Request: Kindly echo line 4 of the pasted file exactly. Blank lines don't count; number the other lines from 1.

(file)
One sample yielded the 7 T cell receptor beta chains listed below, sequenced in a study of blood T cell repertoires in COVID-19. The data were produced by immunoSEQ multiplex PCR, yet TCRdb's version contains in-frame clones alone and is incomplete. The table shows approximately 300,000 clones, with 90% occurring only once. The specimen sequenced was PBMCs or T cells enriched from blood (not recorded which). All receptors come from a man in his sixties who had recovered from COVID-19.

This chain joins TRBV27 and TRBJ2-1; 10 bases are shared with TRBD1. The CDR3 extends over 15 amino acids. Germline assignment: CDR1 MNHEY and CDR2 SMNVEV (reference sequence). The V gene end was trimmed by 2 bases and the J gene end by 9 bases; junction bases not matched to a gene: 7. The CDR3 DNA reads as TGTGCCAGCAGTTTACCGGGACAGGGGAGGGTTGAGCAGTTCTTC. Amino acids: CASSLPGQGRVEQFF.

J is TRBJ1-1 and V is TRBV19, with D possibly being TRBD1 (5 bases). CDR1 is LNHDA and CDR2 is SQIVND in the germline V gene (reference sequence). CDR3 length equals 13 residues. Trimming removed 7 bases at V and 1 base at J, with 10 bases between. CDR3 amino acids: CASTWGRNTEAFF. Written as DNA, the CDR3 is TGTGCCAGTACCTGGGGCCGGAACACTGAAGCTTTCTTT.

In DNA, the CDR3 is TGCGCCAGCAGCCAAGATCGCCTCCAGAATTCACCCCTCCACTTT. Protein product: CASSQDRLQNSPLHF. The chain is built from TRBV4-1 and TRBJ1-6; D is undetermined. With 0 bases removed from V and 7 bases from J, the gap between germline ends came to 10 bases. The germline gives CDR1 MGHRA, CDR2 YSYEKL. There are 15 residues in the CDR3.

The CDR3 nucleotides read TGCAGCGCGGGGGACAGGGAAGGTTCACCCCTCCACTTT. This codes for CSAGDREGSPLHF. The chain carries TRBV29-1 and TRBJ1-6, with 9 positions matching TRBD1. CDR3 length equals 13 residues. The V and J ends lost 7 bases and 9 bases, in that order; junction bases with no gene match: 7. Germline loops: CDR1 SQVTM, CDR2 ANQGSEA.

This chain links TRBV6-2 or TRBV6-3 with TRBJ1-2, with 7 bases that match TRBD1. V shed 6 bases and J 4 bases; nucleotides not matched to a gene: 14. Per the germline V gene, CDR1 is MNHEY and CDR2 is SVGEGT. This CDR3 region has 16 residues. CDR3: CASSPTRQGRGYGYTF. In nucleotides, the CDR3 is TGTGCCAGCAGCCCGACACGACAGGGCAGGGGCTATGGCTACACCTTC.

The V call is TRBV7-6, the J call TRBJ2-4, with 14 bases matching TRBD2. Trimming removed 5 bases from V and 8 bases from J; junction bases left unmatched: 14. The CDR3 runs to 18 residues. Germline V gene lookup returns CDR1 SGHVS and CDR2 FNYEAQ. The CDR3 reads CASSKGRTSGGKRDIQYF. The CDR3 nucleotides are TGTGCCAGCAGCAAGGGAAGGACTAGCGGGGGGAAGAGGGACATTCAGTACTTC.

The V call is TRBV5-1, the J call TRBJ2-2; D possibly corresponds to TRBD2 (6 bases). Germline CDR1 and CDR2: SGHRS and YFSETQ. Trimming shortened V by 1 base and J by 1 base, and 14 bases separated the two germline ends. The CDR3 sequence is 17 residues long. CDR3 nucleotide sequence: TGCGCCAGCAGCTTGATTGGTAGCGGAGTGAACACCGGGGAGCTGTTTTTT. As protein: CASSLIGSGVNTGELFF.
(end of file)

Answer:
In DNA, the CDR3 is TGCGCCAGCAGCCAAGATCGCCTCCAGAATTCACCCCTCCACTTT. Protein product: CASSQDRLQNSPLHF. The chain is built from TRBV4-1 and TRBJ1-6; D is undetermined. With 0 bases removed from V and 7 bases from J, the gap between germline ends came to 10 bases. The germline gives CDR1 MGHRA, CDR2 YSYEKL. There are 15 residues in the CDR3.